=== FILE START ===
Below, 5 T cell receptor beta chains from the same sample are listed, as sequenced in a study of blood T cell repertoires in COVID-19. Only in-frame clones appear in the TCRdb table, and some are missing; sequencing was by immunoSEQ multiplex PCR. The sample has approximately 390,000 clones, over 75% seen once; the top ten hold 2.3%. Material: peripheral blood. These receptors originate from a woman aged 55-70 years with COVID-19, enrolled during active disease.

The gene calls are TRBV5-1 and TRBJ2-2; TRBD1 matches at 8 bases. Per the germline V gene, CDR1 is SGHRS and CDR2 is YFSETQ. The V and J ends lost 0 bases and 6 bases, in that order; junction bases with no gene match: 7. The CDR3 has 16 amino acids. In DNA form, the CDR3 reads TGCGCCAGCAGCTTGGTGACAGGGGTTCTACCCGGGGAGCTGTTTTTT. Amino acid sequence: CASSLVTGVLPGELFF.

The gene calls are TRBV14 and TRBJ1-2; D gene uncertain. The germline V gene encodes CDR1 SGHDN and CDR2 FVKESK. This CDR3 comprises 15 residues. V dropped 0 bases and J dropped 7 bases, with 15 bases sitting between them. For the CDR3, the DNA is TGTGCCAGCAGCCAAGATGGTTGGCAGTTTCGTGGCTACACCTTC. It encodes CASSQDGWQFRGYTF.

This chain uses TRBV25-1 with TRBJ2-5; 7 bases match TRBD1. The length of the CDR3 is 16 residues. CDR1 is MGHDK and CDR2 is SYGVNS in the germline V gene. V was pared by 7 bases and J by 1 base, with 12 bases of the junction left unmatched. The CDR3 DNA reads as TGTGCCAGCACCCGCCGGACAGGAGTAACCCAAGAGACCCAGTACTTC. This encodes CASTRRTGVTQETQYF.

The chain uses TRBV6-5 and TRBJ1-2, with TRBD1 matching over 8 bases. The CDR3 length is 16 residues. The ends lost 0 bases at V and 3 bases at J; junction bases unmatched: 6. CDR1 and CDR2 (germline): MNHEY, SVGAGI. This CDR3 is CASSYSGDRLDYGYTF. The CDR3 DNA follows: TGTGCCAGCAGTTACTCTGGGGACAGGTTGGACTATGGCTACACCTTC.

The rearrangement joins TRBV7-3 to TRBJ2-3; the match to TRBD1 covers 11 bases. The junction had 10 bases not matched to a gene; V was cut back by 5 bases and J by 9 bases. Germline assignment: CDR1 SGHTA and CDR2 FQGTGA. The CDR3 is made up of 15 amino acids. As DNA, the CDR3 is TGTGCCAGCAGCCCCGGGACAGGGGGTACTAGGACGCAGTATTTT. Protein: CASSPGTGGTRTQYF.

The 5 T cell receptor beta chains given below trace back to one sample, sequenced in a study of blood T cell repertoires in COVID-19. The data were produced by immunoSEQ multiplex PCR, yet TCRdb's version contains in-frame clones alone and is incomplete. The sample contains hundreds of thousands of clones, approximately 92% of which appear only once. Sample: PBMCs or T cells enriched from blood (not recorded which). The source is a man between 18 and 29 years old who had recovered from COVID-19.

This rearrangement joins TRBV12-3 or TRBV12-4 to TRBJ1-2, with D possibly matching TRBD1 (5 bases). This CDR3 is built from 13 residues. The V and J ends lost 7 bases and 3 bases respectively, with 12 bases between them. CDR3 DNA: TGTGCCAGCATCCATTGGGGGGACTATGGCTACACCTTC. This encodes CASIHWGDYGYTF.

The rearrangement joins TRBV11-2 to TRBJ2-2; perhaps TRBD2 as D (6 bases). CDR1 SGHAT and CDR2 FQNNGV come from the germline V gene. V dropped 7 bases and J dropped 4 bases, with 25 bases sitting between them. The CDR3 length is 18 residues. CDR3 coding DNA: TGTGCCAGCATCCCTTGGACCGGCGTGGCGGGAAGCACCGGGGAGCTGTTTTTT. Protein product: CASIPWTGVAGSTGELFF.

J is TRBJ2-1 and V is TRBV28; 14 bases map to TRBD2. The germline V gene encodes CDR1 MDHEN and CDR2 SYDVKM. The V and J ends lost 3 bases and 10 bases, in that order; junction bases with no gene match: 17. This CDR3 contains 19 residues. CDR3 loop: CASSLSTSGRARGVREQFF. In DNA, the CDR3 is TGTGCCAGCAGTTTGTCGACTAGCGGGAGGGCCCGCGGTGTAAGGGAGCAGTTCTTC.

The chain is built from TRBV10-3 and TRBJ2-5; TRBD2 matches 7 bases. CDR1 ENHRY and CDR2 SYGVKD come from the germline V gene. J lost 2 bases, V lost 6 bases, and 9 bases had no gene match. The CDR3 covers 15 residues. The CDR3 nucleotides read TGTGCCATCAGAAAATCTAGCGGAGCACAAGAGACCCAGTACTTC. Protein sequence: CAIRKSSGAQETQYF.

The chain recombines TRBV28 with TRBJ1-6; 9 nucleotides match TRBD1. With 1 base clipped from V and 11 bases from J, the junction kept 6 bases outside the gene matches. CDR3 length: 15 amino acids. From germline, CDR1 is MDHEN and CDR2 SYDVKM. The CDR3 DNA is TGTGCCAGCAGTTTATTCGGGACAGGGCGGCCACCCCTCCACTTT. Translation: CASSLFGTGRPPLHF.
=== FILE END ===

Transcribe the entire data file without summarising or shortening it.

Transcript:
Below, 5 T cell receptor beta chains from the same sample are listed, as sequenced in a study of blood T cell repertoires in COVID-19. Only in-frame clones appear in the TCRdb table, and some are missing; sequencing was by immunoSEQ multiplex PCR. The sample has approximately 390,000 clones, over 75% seen once; the top ten hold 2.3%. Material: peripheral blood. These receptors originate from a woman aged 55-70 years with COVID-19, enrolled during active disease.

The gene calls are TRBV5-1 and TRBJ2-2; TRBD1 matches at 8 bases. Per the germline V gene, CDR1 is SGHRS and CDR2 is YFSETQ. The V and J ends lost 0 bases and 6 bases, in that order; junction bases with no gene match: 7. The CDR3 has 16 amino acids. In DNA form, the CDR3 reads TGCGCCAGCAGCTTGGTGACAGGGGTTCTACCCGGGGAGCTGTTTTTT. Amino acid sequence: CASSLVTGVLPGELFF.

The gene calls are TRBV14 and TRBJ1-2; D gene uncertain. The germline V gene encodes CDR1 SGHDN and CDR2 FVKESK. This CDR3 comprises 15 residues. V dropped 0 bases and J dropped 7 bases, with 15 bases sitting between them. For the CDR3, the DNA is TGTGCCAGCAGCCAAGATGGTTGGCAGTTTCGTGGCTACACCTTC. It encodes CASSQDGWQFRGYTF.

This chain uses TRBV25-1 with TRBJ2-5; 7 bases match TRBD1. The length of the CDR3 is 16 residues. CDR1 is MGHDK and CDR2 is SYGVNS in the germline V gene. V was pared by 7 bases and J by 1 base, with 12 bases of the junction left unmatched. The CDR3 DNA reads as TGTGCCAGCACCCGCCGGACAGGAGTAACCCAAGAGACCCAGTACTTC. This encodes CASTRRTGVTQETQYF.

The chain uses TRBV6-5 and TRBJ1-2, with TRBD1 matching over 8 bases. The CDR3 length is 16 residues. The ends lost 0 bases at V and 3 bases at J; junction bases unmatched: 6. CDR1 and CDR2 (germline): MNHEY, SVGAGI. This CDR3 is CASSYSGDRLDYGYTF. The CDR3 DNA follows: TGTGCCAGCAGTTACTCTGGGGACAGGTTGGACTATGGCTACACCTTC.

The rearrangement joins TRBV7-3 to TRBJ2-3; the match to TRBD1 covers 11 bases. The junction had 10 bases not matched to a gene; V was cut back by 5 bases and J by 9 bases. Germline assignment: CDR1 SGHTA and CDR2 FQGTGA. The CDR3 is made up of 15 amino acids. As DNA, the CDR3 is TGTGCCAGCAGCCCCGGGACAGGGGGTACTAGGACGCAGTATTTT. Protein: CASSPGTGGTRTQYF.

The 5 T cell receptor beta chains given below trace back to one sample, sequenced in a study of blood T cell repertoires in COVID-19. The data were produced by immunoSEQ multiplex PCR, yet TCRdb's version contains in-frame clones alone and is incomplete. The sample contains hundreds of thousands of clones, approximately 92% of which appear only once. Sample: PBMCs or T cells enriched from blood (not recorded which). The source is a man between 18 and 29 years old who had recovered from COVID-19.

This rearrangement joins TRBV12-3 or TRBV12-4 to TRBJ1-2, with D possibly matching TRBD1 (5 bases). This CDR3 is built from 13 residues. The V and J ends lost 7 bases and 3 bases respectively, with 12 bases between them. CDR3 DNA: TGTGCCAGCATCCATTGGGGGGACTATGGCTACACCTTC. This encodes CASIHWGDYGYTF.

The rearrangement joins TRBV11-2 to TRBJ2-2; perhaps TRBD2 as D (6 bases). CDR1 SGHAT and CDR2 FQNNGV come from the germline V gene. V dropped 7 bases and J dropped 4 bases, with 25 bases sitting between them. The CDR3 length is 18 residues. CDR3 coding DNA: TGTGCCAGCATCCCTTGGACCGGCGTGGCGGGAAGCACCGGGGAGCTGTTTTTT. Protein product: CASIPWTGVAGSTGELFF.

J is TRBJ2-1 and V is TRBV28; 14 bases map to TRBD2. The germline V gene encodes CDR1 MDHEN and CDR2 SYDVKM. The V and J ends lost 3 bases and 10 bases, in that order; junction bases with no gene match: 17. This CDR3 contains 19 residues. CDR3 loop: CASSLSTSGRARGVREQFF. In DNA, the CDR3 is TGTGCCAGCAGTTTGTCGACTAGCGGGAGGGCCCGCGGTGTAAGGGAGCAGTTCTTC.

The chain is built from TRBV10-3 and TRBJ2-5; TRBD2 matches 7 bases. CDR1 ENHRY and CDR2 SYGVKD come from the germline V gene. J lost 2 bases, V lost 6 bases, and 9 bases had no gene match. The CDR3 covers 15 residues. The CDR3 nucleotides read TGTGCCATCAGAAAATCTAGCGGAGCACAAGAGACCCAGTACTTC. Protein sequence: CAIRKSSGAQETQYF.

The chain recombines TRBV28 with TRBJ1-6; 9 nucleotides match TRBD1. With 1 base clipped from V and 11 bases from J, the junction kept 6 bases outside the gene matches. CDR3 length: 15 amino acids. From germline, CDR1 is MDHEN and CDR2 SYDVKM. The CDR3 DNA is TGTGCCAGCAGTTTATTCGGGACAGGGCGGCCACCCCTCCACTTT. Translation: CASSLFGTGRPPLHF.